Leapfrog posts confidential updated safety grades for hospitals   11/21/2012
The Leapfrog Group today posted for hospitals' review letter grades associated with the updated hospital safety scores it plans to release to the public later this month. Critical access hospitals, Maryland hospitals, specialty hospitals, mental health hospitals, pediatric hospitals and federal hospitals are excluded from the grades and scores, which were posted to the website last week. All other hospitals are urged to review their updated scores and grades at www.leapfroggroup.org/data-validation/hospital_data_review using the username and passwords they received in October. For assistance, contact the Safety Score Help Desk at https://leapfrogscore.zendesk.com/.
Federal court vacates 2004 Medicare DSH policy change   11/21/2012
The U.S. District Court for the District of Columbia last week held that a 2004 Department of Health and Human Services rule changing Medicare's formula for calculating disproportionate share hospital payments for hospitals that treat Medicare Advantage patients was procedurally flawed and must be vacated. "The Court concludes that the Secretary's interpretation of the fractions in the DSH calculation, announced in 2004 and not added to the Code of Federal Regulations until the summer of 2007, was not a 'logical outgrowth' of the 2003 [notice of proposed rulemaking]," the opinion by U.S. District Judge Rosemary Collyer states. Finding that the reasoning for the change was "brief and unconvincing," the court also held that the rulemaking was arbitrary and capricious. The case (Allina v. Sebelius) was remanded to the HHS secretary "for further action consistent with this opinion."
OIG: Medicare should improve appeals at ALJ level   11/21/2012
Administrative law judges reversed decisions by qualified independent contractors and decided fully in favor of appellants in 56% of appeals of Medicare decisions related to claims for health care services and items in fiscal year 2010, according to a report released last week by the Department of Health and Human Services' Office of Inspector General. ALJs differed from QICs in their interpretation of Medicare policies, their degree of specialization and their use of clinical experts, OIG found. Among other actions, the report recommends that the Office of Medicare Hearings and Appeals and Centers for Medicare & Medicaid Services provide coordinated training on Medicare policies to ALJs and QICs who decide appeals; identify and clarify Medicare policies that are unclear and interpreted differently; and revise regulations to provide more guidance to ALJs regarding the acceptance of new evidence. In addition, OIG recommends that OMHA implement a quality assurance process to review ALJ decisions, and determine whether specialization among ALJs would improve consistency and efficiency. It also recommends that CMS increase its participation in ALJ appeals. When CMS participated, ALJs were less likely to decide fully in favor of appellants, the report notes.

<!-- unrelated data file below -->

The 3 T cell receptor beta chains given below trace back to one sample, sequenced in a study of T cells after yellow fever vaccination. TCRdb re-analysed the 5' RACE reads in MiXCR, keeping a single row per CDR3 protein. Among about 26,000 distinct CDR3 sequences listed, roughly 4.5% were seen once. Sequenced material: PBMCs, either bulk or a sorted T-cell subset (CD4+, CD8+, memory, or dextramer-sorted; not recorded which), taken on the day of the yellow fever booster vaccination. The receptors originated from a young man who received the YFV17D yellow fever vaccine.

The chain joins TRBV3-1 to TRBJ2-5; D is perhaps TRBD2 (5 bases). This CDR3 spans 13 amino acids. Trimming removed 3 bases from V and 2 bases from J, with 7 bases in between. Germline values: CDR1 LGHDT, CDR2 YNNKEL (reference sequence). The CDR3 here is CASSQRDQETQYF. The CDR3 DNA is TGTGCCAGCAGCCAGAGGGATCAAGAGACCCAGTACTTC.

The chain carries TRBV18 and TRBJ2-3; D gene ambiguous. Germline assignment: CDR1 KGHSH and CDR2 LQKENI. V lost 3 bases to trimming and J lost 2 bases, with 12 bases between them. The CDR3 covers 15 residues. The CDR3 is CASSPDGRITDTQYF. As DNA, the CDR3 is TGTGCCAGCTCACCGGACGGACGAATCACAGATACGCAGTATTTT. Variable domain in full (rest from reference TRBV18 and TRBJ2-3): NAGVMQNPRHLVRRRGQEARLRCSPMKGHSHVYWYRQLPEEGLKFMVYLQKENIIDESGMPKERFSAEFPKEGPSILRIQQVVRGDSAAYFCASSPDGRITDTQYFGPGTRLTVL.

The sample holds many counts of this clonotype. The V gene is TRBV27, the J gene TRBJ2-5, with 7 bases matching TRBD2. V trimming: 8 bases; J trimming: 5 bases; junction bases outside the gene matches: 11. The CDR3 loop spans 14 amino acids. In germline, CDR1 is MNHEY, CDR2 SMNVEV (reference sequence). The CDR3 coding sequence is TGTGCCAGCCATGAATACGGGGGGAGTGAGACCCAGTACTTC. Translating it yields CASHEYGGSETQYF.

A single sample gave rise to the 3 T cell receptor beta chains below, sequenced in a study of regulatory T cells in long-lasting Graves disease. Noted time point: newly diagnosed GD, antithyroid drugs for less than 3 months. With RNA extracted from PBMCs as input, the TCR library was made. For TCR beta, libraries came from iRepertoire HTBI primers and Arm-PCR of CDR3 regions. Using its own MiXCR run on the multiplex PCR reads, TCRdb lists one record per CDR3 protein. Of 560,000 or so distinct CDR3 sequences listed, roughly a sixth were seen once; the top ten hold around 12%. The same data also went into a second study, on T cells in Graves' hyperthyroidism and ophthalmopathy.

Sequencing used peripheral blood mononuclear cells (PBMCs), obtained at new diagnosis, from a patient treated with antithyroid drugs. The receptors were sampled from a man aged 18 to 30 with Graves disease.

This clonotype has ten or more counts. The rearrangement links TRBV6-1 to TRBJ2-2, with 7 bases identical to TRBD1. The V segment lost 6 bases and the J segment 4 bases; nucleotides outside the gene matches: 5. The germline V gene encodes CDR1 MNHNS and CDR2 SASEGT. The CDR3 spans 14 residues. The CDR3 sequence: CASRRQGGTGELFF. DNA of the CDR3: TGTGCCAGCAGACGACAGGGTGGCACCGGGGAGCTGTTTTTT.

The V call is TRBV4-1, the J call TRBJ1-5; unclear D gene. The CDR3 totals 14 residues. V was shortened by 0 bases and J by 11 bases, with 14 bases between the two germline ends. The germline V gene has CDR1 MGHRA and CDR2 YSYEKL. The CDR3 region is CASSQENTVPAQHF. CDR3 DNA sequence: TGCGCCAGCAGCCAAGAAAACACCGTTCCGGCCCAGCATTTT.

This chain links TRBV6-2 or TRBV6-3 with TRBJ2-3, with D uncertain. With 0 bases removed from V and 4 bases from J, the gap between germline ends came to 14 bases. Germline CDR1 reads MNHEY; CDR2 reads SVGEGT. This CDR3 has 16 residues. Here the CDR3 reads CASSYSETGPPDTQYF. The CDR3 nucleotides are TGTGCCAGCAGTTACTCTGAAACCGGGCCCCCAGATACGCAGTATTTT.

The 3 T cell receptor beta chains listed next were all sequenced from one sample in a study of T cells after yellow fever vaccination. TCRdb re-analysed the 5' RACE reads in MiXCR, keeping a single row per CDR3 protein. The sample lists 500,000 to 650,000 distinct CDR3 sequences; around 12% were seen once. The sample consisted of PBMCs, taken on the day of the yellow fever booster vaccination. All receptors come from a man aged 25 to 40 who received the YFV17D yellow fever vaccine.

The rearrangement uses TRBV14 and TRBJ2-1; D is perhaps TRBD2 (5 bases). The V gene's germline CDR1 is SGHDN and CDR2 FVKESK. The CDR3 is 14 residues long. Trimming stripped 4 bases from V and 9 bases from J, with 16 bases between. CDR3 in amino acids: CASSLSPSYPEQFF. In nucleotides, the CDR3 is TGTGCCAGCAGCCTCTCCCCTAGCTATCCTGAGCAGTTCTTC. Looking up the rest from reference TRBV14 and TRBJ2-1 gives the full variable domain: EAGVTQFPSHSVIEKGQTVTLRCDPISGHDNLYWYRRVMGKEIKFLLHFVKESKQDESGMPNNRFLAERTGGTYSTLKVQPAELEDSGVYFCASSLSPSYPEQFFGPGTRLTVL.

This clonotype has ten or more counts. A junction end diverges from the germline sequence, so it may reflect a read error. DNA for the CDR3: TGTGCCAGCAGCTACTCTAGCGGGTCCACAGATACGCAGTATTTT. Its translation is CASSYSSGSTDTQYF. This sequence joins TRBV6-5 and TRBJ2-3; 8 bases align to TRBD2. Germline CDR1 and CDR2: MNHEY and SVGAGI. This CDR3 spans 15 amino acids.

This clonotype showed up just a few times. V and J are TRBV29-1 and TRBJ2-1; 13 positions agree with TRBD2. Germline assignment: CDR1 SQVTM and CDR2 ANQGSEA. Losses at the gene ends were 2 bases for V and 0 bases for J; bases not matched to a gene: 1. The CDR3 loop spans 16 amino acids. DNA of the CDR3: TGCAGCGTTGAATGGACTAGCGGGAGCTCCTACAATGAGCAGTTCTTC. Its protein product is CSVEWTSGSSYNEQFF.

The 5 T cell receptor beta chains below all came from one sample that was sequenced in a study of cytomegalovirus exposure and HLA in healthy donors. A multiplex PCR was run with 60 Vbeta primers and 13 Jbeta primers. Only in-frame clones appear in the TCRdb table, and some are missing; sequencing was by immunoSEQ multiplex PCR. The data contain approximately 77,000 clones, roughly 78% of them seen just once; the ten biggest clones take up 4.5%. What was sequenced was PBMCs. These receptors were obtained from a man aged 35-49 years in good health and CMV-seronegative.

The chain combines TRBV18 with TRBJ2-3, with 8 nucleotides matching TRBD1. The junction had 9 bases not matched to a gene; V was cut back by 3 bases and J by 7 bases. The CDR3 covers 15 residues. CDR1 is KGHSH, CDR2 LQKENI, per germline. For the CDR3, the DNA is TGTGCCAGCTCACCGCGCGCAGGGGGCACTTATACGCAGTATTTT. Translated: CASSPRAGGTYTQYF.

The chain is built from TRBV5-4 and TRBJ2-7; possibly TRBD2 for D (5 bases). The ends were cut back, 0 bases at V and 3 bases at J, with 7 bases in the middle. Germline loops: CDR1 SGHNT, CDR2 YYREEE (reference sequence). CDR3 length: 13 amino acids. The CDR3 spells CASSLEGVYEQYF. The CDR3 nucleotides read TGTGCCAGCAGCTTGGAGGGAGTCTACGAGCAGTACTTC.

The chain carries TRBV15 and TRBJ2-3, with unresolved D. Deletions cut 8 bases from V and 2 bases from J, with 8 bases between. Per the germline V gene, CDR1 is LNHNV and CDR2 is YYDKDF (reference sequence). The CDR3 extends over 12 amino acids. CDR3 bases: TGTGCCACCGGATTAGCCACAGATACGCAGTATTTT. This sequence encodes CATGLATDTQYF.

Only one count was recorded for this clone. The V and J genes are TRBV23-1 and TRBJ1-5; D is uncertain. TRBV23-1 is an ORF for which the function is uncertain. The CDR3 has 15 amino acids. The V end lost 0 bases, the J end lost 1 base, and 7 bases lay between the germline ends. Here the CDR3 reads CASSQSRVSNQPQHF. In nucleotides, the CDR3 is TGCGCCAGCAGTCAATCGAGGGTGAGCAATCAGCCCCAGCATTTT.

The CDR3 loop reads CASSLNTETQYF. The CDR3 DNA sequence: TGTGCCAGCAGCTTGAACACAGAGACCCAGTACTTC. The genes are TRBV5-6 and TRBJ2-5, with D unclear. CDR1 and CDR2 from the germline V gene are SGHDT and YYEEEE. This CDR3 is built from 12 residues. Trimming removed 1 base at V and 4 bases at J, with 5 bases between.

Online access to medical records may increase use of services   11/21/2012
Patients who have online access to their medical records and clinicians use more clinical services than patients who do not, according to a study at Kaiser Permanente Colorado reported in today's Journal of the American Medical Association. "In the year following activation, members with such access had increased rates of office visits, telephone encounters, and acute care services compared with a matched cohort of members without online access," researchers at the integrated health care delivery system found. "…If these findings are evident in other systems, health care delivery planners and administrators will need to consider how to allocate resources to deal with increased use of clinical services."
Equity of Care newsletter honored   11/21/2012
The Equity of Care monthly newsletter recently received an honorable mention in the Association of Marketing and Communication Professionals' 2012 MarCom Awards competition, which recognizes outstanding creative achievement by marketing and communication professionals. Launched last year by the AHA, Association of American Medical Colleges, American College of Healthcare Executives, Catholic Health Association of the United States, and National Association of Public Hospitals and Health Systems, Equity of Care is a national call to action to eliminate health care disparities by increasing diversity in health care governance and management; cultural competency training for clinicians and support staff; and collection and use of race, ethnicity and language preference data. The newsletter provides stories, reports and case studies to help promote equitable care and diversity.